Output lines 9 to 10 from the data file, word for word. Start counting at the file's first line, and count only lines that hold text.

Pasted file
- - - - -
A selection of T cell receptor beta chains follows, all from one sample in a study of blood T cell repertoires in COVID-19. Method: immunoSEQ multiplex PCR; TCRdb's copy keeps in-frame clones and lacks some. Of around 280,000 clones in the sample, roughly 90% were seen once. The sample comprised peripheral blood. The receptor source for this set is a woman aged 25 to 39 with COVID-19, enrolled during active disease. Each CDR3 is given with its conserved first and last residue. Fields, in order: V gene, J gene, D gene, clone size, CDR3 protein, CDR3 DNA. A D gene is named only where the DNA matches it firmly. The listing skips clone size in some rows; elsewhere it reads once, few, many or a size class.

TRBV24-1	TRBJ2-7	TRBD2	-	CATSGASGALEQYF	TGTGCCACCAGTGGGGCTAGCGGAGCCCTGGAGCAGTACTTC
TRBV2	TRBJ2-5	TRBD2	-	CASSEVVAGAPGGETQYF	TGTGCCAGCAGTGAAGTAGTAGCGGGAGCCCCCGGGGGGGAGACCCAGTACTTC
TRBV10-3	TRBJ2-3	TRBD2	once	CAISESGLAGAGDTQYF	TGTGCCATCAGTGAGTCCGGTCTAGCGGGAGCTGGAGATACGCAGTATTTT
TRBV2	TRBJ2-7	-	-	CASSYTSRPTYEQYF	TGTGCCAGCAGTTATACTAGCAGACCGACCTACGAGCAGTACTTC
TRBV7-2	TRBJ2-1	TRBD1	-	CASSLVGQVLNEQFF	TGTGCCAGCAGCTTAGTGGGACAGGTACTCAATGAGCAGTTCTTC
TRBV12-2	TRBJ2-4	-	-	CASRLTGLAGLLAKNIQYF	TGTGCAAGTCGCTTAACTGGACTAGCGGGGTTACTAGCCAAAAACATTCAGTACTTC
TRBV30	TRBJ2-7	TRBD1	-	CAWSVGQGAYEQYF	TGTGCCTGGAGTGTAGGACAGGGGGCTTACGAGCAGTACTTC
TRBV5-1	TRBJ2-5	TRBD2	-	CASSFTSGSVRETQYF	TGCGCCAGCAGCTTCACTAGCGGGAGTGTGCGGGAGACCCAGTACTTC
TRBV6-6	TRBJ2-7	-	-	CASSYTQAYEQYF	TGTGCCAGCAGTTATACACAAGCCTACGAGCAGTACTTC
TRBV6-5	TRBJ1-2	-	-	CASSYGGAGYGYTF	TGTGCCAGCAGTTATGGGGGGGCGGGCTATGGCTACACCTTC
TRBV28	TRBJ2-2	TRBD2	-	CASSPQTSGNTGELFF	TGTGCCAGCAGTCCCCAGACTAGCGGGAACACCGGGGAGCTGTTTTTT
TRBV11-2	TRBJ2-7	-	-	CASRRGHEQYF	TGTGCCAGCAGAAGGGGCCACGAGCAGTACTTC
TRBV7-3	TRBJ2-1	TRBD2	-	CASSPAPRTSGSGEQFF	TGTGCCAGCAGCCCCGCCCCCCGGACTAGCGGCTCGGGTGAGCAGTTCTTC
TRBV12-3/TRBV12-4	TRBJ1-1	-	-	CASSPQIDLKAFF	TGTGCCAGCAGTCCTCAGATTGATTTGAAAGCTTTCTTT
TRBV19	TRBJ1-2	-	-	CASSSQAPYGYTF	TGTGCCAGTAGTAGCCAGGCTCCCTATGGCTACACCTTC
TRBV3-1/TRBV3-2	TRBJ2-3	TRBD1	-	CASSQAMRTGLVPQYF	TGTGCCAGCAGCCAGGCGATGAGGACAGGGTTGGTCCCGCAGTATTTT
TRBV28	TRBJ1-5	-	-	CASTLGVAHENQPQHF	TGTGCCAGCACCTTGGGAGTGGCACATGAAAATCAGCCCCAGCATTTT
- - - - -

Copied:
TRBV5-1	TRBJ2-5	TRBD2	-	CASSFTSGSVRETQYF	TGCGCCAGCAGCTTCACTAGCGGGAGTGTGCGGGAGACCCAGTACTTC
TRBV6-6	TRBJ2-7	-	-	CASSYTQAYEQYF	TGTGCCAGCAGTTATACACAAGCCTACGAGCAGTACTTC